Relationship building isn’t enough in the modern selling environment.
By the time the average buyer speaks with a sales rep, they’ve already researched their problem to the point of paralysis.
According to research from Gartner, these prospects come armed with preconceived notions about what they need and what they’ll spend.
This puts the average seller in a pickle: How can they effectively navigate the sales process with prospects who think they know it all?
The Challenger Sales model emerged in 2011 when a Gartner study (and an Amazon best-seller) identified five distinct profiles among B2B sales reps.
Of the five profiles, the Challenger proved the most common among top performers due to their approach.
Instead of emphasizing harmony (like The Relationship Builder) or narrowing in on the details (like The Problem Solver), the Challenger uses their awareness of the market—and human nature—to educate prospects and dissolve preconceived ideas.
When done right, the Challenger leads prospects to a new way of understanding their problem and how best to solve it.
In practice, the model generally unfolds in five phases:
You won’t get a product pitch during an early-stage conversation with a Challenger.
Instead of jumping straight to their solution, the Challenger builds curiosity and credibility by thoroughly researching their prospect and strategically tailoring their approach. At this stage, the goal is to start conversations that get prospects talking about their problems and pave the way for making the sale later.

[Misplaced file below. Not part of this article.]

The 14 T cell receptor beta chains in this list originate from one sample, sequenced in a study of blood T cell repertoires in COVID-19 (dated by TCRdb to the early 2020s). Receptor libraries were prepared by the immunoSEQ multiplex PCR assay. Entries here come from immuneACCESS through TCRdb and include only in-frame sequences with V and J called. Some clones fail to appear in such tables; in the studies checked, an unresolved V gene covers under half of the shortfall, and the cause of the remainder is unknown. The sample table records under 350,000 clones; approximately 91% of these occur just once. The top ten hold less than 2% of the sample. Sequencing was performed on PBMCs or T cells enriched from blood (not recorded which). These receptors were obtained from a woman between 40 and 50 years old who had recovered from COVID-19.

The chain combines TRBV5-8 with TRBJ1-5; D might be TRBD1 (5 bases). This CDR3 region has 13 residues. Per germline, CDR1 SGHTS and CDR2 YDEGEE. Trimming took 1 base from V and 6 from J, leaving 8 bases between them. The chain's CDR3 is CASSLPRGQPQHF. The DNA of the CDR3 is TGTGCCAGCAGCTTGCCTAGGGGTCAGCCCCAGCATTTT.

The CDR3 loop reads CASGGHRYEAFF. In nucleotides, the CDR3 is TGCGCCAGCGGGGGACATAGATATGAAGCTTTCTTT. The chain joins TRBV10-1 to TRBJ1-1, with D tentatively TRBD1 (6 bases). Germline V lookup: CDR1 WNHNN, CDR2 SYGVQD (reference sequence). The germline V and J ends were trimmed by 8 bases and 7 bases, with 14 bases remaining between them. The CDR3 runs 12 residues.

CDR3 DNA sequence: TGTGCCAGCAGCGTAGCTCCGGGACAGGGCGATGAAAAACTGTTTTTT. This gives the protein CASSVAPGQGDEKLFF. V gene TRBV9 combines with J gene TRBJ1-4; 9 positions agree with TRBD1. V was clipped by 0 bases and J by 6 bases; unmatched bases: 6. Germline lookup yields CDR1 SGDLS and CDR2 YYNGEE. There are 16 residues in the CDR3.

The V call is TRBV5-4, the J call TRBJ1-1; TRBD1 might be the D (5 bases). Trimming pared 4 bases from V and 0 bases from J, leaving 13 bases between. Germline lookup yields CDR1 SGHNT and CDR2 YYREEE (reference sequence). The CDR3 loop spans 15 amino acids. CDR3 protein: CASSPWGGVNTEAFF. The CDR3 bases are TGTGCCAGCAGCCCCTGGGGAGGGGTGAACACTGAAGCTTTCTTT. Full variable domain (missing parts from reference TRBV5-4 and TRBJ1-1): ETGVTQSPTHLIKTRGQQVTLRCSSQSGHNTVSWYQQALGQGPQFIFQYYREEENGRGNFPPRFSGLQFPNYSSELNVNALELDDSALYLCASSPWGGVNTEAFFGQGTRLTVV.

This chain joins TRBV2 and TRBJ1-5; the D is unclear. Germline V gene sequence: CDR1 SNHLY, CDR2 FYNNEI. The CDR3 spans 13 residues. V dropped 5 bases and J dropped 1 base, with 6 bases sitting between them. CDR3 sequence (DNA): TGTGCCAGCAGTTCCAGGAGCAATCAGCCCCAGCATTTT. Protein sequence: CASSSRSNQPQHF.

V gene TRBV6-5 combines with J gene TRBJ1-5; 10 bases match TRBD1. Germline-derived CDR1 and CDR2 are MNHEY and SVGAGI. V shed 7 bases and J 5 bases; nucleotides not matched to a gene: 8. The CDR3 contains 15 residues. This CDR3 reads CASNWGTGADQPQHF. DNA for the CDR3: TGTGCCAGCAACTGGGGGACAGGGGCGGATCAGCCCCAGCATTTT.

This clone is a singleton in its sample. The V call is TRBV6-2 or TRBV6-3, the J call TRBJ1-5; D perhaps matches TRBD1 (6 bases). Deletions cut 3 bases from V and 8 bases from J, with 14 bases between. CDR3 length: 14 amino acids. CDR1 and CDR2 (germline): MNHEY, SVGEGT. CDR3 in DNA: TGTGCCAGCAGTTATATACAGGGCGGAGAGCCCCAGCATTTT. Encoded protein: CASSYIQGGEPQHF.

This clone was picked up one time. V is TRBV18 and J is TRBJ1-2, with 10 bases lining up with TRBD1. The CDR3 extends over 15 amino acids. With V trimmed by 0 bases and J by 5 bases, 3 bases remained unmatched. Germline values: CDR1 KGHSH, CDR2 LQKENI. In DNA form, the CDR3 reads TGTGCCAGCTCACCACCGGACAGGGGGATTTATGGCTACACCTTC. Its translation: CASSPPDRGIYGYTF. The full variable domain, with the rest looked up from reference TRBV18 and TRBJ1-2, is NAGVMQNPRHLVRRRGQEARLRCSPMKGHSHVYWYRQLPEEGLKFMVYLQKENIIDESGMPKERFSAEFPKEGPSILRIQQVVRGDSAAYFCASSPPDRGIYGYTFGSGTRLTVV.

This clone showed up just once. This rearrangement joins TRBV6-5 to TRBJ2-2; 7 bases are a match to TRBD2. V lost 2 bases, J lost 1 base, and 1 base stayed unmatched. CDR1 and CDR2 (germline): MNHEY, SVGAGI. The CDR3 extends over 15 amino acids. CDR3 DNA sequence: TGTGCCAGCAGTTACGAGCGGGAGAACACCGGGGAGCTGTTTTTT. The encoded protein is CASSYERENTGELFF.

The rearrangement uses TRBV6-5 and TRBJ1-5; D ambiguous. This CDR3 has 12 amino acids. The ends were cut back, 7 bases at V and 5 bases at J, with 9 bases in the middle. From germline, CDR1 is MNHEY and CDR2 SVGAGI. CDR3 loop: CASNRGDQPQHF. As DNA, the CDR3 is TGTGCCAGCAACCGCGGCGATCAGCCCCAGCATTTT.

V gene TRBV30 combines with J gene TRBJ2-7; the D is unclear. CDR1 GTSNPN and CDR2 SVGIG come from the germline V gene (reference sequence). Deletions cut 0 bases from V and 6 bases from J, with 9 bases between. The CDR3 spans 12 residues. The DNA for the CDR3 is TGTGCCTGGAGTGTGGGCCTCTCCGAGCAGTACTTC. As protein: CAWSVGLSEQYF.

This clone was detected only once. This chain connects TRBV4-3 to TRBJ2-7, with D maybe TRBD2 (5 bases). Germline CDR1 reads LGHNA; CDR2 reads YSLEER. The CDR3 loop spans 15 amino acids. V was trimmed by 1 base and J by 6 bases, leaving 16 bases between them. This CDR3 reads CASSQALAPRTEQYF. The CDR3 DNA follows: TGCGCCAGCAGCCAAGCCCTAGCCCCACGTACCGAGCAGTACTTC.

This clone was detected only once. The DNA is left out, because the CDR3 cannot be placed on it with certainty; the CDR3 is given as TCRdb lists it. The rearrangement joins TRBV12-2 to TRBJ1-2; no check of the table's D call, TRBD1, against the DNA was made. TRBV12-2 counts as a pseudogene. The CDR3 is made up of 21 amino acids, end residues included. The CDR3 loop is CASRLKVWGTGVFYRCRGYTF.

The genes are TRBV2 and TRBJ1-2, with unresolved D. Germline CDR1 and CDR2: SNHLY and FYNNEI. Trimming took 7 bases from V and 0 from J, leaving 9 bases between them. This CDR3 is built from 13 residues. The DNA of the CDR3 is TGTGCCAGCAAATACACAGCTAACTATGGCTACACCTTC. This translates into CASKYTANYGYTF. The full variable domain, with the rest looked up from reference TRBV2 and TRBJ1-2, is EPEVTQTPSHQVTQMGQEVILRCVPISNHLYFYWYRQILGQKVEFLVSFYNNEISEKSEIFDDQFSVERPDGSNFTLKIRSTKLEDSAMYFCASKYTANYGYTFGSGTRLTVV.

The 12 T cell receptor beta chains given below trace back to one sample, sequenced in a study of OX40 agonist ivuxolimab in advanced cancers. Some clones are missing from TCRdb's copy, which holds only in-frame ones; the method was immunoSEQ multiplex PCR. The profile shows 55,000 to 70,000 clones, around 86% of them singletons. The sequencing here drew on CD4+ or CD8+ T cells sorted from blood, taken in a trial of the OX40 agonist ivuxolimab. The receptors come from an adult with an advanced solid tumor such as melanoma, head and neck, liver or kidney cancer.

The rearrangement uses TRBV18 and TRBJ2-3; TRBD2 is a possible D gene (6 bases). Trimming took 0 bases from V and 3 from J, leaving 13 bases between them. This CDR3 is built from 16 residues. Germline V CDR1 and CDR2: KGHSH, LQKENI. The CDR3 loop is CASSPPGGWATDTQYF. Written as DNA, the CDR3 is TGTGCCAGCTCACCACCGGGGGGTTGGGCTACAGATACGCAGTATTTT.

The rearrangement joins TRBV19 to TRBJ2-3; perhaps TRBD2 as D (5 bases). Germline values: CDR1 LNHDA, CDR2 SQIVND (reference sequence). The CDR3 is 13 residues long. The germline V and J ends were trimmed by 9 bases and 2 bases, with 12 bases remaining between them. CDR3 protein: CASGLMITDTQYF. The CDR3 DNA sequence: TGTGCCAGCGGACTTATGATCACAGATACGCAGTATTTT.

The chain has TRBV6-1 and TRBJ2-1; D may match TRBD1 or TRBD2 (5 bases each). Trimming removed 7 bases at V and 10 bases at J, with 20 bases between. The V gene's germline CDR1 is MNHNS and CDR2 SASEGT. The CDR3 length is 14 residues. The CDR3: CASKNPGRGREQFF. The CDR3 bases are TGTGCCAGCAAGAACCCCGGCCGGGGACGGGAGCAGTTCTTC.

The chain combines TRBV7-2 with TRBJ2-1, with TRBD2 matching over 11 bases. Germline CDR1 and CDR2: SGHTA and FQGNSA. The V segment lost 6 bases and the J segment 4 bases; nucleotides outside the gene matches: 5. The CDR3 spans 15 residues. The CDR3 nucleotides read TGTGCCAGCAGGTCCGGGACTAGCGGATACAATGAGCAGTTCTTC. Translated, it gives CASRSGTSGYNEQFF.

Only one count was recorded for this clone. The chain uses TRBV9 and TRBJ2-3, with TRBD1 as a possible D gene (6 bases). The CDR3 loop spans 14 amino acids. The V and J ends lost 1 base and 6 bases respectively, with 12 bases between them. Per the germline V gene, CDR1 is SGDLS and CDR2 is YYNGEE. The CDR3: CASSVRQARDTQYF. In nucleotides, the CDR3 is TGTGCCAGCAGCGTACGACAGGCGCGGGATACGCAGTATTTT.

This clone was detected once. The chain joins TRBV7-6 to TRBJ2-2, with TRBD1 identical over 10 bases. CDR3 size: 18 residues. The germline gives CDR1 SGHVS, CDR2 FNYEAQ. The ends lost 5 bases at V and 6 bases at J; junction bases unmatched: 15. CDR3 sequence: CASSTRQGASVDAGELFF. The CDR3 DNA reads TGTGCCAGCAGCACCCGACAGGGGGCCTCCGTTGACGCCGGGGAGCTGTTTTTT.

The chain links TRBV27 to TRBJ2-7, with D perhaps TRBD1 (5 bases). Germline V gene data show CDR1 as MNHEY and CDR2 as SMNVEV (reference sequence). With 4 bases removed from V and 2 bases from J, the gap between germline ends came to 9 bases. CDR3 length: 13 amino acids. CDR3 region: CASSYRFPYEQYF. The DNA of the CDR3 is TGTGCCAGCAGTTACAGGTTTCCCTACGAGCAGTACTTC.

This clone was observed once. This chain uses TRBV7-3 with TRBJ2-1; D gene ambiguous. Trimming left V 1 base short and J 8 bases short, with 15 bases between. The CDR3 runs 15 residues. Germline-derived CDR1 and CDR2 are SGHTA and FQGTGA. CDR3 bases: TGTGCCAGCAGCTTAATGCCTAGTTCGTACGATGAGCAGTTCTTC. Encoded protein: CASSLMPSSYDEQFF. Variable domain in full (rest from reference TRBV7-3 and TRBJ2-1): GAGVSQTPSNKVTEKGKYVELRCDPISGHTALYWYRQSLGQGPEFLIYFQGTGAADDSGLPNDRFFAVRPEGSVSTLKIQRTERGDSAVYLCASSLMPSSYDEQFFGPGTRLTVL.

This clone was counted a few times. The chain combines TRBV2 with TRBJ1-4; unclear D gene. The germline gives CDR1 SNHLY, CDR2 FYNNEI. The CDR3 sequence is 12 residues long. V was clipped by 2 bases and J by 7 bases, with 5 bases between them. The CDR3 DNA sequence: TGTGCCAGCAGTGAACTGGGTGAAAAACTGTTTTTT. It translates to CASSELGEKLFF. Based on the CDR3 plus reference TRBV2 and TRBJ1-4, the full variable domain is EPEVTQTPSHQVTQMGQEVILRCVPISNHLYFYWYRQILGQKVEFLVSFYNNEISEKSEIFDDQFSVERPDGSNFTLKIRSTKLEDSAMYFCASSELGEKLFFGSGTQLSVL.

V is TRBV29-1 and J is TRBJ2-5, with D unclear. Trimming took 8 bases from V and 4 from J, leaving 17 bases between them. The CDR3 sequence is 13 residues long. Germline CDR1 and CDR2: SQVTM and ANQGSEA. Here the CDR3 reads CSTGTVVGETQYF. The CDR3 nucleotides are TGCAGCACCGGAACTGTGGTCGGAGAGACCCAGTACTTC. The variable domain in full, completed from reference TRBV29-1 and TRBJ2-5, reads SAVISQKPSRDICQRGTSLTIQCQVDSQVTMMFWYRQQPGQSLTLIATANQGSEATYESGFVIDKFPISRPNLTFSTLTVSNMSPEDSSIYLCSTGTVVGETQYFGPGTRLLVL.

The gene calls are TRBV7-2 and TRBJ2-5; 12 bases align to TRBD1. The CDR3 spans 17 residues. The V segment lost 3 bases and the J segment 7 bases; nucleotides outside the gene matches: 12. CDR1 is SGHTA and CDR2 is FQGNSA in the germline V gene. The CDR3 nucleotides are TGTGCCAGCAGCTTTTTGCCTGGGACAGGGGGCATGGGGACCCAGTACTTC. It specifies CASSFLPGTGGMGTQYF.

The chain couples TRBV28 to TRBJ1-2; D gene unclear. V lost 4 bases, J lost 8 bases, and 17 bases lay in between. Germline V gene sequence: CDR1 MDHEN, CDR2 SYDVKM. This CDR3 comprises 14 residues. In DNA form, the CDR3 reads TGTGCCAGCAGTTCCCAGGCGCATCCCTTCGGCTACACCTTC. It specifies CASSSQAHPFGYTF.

Phase two is all about identifying the root of the problem—first as the prospect sees it, and second, as the Challenger understands it.
To do this, the Challenger continues to build trust by demonstrating their knowledge before surprising their prospect with insights that upend their misconceptions. The goal here is to reframe the problem by helping the prospect see the gaps in their understanding.
Subconscious emotions frequently drive decision-making and the Challenger takes full advantage of this during the third phase.
Whether they offer a personal anecdote or share a success story about a customer, the Challenger earns emotional investment from prospects by painting a picture they can relate to—one that explains how others have solved similar problems.
To raise the stakes, they may counter with a story that triggers insecurity in prospects, usually about what happens when people don’t change their approach. Here, the goal is to shock prospects into realizing that their preconceived ideas might be wrong.
Finally, the Challenger grounds their assertions with data that further cements their credibility.
By phase four, the Challenger still hasn’t mentioned the product. At this point, they steer the conversation away from any fears of failure and begin exploring the various ways their prospect might succeed in the future by adopting a new path.
This might include answering questions and connecting the dots, but the goal isn’t to position their product or service as the answer—at least not yet. Here, the goal is to get prospects thinking more deeply about the best way to solve their problem.
Once the Challenger’s done the hard work of earning trust, demonstrating credibility, and getting prospects to envision a new future, it’s finally time to talk about the product.
This will mean different things for different companies. For SaaS organizations, this will typically mean offering the prospect a demo.
It’s an approach that relies heavily on confidence, emotional intelligence, and the ability to teach and persuade—skills and traits that enable Challengers to thrive in increasingly complex sales environments.